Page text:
Two players race to be the first to obtain three Chaos Emeralds. The game is played with each player having two rows of five cards each, arranged so that they form columns with the opponent's cards (in essence, a 5x4 grid). The row closest to the player is called the chaos row, while the row closest to the opponent's cards is called the spare row.
After each full turn, a single Chaos Emerald may be earned by one of the two players. The Chaos Emeralds themselves are abstract entities not represented by the cards, so players are encouraged to use coins or other tokens to track them.
Players start the game by drawing seven cards each from their decks, and then randomly determining the lead player. Turns consist of a number of steps, with each player acting in each step. The steps are as follows:
- Play Step - Each player places five cards from his or her hand face-down into his or her chaos row. Players can always look at their own face-down cards, but not those of their opponent.
- Rush Step - The lead player flips a card face-up from his or her chaos row, and the other player then does the same. Players cannot flip cards over in the same column where their opponent just revealed a card, unless they have no other choice. Players continue to alternate revealing cards until all of them have been revealed. As cards are flipped face-up, they may cause other cards to be discarded.
- Score Step - Each player adds up the total rings from face-up cards in his or her chaos row and spare row. If one player has more rings than the other, that player wins a Chaos Emerald, with neither player winning one in the result of a tie.
- Recharge Step - Both players draw cards until they have seven cards. After this is done, cards in the spare row are discarded, while cards from the chaos row are moved into the spare row (but within the same column).
After each turn completes, the player who was not the lead player becomes the lead player for the following turn.
- Title - The title of the card, used for uniqueness purposes when constructing a deck and referred to by certain other cards.
- Traits - Keywords underneath the title which other card effects may act upon. The base traits are Animal, Human, Place, Robot, and Thing.
- Color - Cards can be blue, red, yellow or gray in color.
- Number Key - Information for collectability purposes, including the card number and rarity, which appears in the upper right corner.
- Rings - The large number on the card which represents the number of rings associated with that card.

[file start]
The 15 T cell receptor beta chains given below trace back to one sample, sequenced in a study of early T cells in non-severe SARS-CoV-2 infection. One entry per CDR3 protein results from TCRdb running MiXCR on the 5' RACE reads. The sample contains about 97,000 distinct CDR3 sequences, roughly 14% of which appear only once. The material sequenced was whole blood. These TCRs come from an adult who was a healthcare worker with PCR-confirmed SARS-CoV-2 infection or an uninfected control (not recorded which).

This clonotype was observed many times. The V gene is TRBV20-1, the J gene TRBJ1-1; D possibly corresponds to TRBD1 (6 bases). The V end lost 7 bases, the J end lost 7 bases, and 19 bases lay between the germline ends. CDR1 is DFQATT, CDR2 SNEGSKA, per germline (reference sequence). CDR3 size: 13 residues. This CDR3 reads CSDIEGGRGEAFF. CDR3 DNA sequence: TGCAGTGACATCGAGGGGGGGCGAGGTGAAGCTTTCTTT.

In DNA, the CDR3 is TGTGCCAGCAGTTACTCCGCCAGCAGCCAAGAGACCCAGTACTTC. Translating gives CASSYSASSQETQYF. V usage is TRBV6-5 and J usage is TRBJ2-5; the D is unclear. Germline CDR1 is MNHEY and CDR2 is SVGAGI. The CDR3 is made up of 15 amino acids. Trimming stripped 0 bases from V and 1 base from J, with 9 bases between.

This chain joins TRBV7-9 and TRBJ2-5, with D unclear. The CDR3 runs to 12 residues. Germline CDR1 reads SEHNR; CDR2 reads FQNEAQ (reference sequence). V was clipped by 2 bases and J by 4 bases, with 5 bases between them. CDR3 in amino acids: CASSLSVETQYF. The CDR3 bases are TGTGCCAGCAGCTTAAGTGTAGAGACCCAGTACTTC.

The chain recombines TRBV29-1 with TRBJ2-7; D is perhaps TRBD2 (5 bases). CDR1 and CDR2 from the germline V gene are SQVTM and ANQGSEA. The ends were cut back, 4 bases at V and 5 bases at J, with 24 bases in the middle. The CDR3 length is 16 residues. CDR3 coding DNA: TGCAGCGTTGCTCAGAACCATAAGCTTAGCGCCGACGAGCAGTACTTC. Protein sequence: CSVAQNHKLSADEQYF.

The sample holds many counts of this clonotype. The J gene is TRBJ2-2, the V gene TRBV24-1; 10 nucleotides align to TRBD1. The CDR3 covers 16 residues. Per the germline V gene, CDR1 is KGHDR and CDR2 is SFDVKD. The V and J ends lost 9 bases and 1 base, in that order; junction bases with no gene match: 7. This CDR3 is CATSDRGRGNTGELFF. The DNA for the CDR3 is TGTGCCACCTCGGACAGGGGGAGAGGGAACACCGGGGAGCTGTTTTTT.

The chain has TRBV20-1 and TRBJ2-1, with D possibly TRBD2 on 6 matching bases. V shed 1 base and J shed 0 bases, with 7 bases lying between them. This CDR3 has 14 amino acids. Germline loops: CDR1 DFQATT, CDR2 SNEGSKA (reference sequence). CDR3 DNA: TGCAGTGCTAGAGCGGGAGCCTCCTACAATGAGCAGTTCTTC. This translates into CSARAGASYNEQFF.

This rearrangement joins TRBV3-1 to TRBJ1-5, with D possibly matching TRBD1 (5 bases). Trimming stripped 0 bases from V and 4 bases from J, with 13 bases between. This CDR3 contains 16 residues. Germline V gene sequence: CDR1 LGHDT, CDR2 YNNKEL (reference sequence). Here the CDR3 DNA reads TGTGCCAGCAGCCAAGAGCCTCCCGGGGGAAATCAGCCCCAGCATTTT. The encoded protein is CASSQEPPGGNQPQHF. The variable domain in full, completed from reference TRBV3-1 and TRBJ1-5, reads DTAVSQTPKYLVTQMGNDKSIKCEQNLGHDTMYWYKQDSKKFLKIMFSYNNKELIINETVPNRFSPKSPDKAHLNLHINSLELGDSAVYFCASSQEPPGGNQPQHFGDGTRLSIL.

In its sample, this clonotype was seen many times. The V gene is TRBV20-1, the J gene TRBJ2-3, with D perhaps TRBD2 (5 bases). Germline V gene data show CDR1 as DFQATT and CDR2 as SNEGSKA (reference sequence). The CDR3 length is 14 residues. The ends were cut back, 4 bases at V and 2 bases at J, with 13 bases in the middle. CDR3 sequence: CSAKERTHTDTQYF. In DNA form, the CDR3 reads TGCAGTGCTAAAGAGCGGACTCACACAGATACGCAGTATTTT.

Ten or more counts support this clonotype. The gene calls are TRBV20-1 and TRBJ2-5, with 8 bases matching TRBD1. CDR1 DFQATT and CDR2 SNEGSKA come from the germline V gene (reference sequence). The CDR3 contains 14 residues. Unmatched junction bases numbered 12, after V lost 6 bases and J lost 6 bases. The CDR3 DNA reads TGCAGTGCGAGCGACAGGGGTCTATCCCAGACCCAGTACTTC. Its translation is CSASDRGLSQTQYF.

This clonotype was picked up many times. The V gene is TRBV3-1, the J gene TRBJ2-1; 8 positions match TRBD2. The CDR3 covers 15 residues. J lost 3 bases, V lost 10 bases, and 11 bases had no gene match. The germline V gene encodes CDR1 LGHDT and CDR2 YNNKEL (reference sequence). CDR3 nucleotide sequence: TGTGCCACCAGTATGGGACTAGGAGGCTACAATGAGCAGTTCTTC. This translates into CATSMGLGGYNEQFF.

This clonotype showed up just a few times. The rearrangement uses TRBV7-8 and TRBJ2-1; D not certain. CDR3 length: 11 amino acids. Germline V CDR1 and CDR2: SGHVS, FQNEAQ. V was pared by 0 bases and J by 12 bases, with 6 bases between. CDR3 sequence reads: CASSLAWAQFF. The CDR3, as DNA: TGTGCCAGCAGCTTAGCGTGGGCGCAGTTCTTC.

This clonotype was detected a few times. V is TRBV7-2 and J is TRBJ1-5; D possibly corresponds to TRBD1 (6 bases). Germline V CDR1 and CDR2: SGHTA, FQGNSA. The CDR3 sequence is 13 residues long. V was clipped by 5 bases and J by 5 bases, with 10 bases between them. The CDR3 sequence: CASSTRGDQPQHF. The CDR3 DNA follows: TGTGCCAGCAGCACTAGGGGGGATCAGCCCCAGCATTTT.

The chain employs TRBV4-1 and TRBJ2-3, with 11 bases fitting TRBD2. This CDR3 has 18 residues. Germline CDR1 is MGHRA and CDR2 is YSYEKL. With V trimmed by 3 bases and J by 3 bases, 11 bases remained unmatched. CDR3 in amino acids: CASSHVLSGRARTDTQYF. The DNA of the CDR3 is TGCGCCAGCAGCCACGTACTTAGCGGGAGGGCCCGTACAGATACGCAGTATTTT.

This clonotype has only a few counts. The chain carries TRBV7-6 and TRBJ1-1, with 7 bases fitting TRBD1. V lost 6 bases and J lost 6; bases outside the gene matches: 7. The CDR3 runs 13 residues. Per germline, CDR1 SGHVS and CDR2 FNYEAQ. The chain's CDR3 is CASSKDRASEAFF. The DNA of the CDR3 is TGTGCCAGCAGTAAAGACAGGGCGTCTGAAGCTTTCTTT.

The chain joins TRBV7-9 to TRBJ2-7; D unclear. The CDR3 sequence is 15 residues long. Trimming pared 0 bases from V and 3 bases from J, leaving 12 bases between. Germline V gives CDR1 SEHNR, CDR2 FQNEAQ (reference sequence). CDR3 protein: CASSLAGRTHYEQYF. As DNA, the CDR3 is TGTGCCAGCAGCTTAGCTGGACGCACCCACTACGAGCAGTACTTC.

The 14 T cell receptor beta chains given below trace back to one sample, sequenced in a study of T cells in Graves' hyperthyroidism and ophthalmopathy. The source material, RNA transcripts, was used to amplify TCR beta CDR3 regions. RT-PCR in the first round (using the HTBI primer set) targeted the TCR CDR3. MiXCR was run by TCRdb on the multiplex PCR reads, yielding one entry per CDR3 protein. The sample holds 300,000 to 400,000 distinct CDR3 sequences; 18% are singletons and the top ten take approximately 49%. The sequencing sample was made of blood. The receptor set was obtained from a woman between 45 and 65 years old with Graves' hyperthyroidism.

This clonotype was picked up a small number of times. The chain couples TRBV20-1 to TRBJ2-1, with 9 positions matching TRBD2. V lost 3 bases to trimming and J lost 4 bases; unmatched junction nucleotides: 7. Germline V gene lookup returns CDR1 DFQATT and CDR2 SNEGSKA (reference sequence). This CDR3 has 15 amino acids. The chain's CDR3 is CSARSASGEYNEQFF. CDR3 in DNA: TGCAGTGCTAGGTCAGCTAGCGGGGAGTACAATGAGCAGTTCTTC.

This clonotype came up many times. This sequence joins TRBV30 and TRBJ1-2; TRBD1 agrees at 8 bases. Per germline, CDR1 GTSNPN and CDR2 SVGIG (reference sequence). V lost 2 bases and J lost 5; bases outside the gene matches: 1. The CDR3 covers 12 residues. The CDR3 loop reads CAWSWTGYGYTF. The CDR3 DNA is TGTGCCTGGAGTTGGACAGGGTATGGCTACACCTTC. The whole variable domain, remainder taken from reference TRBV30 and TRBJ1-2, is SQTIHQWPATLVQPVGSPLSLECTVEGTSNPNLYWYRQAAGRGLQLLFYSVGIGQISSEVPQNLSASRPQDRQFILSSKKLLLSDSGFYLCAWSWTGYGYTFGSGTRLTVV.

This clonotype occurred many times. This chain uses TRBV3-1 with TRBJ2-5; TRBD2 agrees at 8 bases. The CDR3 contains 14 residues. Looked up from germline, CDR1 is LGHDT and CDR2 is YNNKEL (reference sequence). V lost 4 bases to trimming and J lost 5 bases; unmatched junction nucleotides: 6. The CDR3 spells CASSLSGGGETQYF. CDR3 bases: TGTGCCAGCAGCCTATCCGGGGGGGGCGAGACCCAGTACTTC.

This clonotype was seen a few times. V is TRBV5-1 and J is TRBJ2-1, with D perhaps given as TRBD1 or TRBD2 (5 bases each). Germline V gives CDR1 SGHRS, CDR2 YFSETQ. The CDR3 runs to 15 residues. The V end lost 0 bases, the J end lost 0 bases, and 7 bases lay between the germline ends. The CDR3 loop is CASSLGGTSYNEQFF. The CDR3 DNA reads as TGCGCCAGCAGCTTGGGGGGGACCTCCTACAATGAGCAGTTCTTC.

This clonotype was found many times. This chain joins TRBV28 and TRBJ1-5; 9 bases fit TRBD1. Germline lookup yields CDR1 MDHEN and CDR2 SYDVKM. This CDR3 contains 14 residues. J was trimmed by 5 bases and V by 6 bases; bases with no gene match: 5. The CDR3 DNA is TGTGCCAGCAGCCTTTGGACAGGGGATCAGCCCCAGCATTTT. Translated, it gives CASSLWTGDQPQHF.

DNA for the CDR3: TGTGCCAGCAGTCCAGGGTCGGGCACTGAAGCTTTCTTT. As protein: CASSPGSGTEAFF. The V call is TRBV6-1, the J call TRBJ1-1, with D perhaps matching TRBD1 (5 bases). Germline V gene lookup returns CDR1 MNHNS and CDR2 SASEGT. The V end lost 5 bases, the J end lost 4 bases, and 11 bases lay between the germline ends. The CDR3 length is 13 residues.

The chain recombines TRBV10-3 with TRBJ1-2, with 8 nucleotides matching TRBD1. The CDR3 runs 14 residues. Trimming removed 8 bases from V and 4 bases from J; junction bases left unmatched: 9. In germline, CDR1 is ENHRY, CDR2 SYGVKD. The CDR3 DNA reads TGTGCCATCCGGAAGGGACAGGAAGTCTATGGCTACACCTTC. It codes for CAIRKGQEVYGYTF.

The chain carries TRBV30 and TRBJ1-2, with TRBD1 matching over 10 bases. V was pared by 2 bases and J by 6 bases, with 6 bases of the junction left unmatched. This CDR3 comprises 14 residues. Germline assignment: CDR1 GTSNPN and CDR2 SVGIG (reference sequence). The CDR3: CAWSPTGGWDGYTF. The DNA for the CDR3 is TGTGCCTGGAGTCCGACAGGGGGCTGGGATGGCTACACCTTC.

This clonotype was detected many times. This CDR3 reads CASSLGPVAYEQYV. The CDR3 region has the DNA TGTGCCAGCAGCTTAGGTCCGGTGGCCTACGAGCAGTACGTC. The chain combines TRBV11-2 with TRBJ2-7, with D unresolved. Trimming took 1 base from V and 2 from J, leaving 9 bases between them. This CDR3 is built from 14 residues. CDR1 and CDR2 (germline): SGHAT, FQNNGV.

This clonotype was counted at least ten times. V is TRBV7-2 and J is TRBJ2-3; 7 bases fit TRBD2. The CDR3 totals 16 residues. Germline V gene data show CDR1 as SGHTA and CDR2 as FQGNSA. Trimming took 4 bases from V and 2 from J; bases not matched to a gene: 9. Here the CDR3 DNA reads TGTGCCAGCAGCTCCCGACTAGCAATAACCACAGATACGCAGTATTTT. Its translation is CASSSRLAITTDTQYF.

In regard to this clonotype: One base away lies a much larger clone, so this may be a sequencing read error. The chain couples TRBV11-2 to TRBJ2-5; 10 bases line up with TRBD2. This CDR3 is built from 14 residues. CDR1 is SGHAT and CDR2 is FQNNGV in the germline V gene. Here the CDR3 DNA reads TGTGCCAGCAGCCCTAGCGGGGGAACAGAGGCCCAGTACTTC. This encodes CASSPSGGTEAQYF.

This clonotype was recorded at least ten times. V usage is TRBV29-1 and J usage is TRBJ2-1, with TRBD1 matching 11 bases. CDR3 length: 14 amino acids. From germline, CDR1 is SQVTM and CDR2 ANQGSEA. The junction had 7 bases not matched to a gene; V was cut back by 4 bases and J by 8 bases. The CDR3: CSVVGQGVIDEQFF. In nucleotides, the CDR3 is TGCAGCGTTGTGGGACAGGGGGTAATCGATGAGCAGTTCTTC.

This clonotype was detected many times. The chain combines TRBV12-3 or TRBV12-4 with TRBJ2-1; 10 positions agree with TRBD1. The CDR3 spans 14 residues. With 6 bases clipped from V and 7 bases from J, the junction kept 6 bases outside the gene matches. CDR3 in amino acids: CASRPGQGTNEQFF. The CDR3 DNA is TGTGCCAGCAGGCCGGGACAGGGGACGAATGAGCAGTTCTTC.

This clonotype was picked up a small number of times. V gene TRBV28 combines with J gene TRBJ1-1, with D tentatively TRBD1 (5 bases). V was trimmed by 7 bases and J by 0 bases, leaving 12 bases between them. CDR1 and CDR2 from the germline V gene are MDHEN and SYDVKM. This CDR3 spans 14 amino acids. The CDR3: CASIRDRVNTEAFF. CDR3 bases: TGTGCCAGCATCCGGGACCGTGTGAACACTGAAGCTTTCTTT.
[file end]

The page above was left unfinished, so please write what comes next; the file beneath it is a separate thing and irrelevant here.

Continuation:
- Text - The actual text near the bottom of the card which causes game effects.
As cards are revealed during the Rush Step, the act of flipping over the card may cause the opposing player to discard cards from the card grid. This is based on two discard rules:
- Copy Discards - When a card is turned face-up, if the opponent has any face-up cards (anywhere in either of the two rows) which have both the same color and the same number of rings, these cards must be discarded.
- Battle Discards - When a card is turned face-up, if the opponent has any face-up cards of the same color in the same column, check the number of rings on those cards. If a rival's card has more rings than the card just revealed, it must be discarded. Note that there is a limit on one discard at a time triggered in this fashion (i.e. flipping one card face-up cannot cause a Battle Discard from both the opponent's spare row and chaos row at the same time).
It is worth noting that the actual text on the card itself may cause further discards or otherwise have further instructions (e.g. "When flipped, you may discard an opposing blue card").
Hence, the primary play strategy has to do with the arrangement of cards (particularly against the cards of an opponent's next spare row, which is known from the previous turn), and with the order in which cards are revealed.
Decks and cards
Each player must provide a deck with at least thirty cards. There is a limit of five copies of any single card per deck.
Cards can only be purchased in booster packs, which contain ten cards each. Thus, a minimum of three booster packs is needed in order to build a playable deck, although because there are no cards of differing types, it is quite likely that three boosters will be sufficient.